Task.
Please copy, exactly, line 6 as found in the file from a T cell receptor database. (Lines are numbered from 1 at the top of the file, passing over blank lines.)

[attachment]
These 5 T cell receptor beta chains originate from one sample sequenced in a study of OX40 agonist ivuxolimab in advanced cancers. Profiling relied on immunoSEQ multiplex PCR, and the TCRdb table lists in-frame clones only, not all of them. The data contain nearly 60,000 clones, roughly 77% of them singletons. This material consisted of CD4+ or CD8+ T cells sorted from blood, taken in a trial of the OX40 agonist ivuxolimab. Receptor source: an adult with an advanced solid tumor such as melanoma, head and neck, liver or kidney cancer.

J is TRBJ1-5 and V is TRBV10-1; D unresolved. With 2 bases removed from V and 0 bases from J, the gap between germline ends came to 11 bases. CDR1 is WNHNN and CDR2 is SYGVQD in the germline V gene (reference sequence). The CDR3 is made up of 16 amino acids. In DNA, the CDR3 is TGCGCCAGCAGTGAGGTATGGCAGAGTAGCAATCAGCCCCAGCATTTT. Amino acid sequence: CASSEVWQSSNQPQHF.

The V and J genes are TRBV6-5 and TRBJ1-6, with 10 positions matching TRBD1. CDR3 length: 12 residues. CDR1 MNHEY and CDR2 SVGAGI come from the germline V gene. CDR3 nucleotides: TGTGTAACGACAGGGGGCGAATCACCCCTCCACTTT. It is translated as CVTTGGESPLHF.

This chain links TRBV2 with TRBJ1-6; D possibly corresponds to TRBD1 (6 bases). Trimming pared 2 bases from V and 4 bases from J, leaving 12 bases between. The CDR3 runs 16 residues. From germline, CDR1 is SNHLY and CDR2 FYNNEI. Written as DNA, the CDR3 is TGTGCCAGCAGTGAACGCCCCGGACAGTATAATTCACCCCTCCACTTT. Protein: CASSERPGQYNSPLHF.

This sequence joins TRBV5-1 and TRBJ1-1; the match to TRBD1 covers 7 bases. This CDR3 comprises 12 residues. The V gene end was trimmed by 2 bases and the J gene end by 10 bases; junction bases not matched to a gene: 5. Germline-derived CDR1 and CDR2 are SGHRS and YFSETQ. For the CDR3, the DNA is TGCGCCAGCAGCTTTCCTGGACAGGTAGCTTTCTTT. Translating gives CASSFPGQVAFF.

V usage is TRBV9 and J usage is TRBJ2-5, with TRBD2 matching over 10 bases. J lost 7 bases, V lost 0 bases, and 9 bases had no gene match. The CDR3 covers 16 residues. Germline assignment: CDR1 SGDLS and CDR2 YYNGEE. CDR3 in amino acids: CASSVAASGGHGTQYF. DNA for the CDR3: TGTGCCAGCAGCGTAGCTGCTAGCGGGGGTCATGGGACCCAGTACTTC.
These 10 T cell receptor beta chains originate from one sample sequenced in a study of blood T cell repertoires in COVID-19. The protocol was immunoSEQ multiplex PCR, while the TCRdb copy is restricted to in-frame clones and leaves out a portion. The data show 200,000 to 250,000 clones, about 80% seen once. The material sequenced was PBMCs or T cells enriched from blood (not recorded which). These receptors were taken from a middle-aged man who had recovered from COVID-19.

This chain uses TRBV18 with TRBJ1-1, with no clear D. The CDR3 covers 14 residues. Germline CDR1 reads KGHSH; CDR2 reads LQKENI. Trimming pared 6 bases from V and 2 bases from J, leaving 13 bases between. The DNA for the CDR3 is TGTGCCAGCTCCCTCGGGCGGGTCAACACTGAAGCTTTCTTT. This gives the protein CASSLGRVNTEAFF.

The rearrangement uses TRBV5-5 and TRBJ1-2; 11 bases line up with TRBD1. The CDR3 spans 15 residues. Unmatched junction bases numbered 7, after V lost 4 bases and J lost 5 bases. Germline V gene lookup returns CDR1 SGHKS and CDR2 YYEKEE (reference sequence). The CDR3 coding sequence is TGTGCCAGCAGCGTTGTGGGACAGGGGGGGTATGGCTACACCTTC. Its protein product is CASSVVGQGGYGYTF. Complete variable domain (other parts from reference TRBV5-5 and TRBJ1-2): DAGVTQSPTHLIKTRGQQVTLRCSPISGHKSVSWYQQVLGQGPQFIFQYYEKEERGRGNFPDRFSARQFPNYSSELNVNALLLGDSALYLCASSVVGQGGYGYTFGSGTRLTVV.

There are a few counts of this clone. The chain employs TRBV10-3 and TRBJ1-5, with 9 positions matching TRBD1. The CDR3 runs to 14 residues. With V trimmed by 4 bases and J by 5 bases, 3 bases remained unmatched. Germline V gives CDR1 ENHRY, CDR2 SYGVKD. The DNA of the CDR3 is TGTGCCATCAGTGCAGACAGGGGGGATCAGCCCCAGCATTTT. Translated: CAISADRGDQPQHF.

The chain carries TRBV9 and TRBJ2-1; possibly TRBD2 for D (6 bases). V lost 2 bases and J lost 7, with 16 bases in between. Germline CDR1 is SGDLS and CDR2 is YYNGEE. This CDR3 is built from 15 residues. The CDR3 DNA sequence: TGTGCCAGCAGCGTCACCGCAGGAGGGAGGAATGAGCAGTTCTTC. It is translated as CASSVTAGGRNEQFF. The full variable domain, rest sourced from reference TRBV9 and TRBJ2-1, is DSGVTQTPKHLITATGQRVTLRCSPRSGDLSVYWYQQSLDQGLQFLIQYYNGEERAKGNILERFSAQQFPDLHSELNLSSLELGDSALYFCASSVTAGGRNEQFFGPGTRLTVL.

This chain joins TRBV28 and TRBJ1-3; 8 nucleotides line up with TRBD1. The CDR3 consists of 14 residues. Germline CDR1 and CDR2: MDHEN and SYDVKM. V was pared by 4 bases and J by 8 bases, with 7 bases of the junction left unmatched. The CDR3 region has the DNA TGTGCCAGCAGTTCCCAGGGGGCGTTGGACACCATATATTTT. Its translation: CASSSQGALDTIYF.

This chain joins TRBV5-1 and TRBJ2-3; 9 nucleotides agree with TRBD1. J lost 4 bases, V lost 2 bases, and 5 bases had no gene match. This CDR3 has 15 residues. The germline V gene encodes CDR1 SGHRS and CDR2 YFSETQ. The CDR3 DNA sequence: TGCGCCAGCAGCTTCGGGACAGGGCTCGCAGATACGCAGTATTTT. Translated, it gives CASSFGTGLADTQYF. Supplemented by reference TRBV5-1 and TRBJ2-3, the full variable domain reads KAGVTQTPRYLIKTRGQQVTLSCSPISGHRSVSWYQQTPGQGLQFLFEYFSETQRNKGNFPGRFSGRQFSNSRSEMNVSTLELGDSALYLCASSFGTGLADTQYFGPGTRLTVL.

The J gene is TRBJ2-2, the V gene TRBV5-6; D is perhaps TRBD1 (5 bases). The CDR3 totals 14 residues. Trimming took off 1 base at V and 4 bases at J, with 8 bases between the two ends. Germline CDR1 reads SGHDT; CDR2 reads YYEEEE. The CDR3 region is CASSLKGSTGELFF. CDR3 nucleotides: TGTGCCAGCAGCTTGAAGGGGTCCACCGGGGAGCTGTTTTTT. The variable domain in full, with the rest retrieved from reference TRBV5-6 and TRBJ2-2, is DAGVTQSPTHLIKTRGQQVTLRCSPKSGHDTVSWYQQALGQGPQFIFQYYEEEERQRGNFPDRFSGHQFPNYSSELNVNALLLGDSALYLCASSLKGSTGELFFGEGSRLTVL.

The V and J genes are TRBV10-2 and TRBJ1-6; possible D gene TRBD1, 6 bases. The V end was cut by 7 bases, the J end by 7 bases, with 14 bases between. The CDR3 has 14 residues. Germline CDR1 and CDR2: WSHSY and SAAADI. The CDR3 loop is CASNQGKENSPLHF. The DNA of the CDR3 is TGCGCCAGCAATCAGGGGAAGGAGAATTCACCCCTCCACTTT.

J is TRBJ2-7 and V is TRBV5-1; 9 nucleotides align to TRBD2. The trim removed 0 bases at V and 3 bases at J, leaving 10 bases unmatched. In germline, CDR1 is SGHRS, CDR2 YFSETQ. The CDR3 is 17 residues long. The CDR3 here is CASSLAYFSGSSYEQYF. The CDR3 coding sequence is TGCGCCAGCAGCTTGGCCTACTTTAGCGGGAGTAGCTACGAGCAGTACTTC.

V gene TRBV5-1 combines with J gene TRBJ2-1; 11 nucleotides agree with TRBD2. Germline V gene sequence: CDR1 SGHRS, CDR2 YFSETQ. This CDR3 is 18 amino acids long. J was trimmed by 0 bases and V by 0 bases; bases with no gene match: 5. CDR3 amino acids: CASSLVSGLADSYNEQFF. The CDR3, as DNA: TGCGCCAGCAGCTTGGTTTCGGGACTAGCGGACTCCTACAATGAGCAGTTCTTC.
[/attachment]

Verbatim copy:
V usage is TRBV9 and J usage is TRBJ2-5, with TRBD2 matching over 10 bases. J lost 7 bases, V lost 0 bases, and 9 bases had no gene match. The CDR3 covers 16 residues. Germline assignment: CDR1 SGDLS and CDR2 YYNGEE. CDR3 in amino acids: CASSVAASGGHGTQYF. DNA for the CDR3: TGTGCCAGCAGCGTAGCTGCTAGCGGGGGTCATGGGACCCAGTACTTC.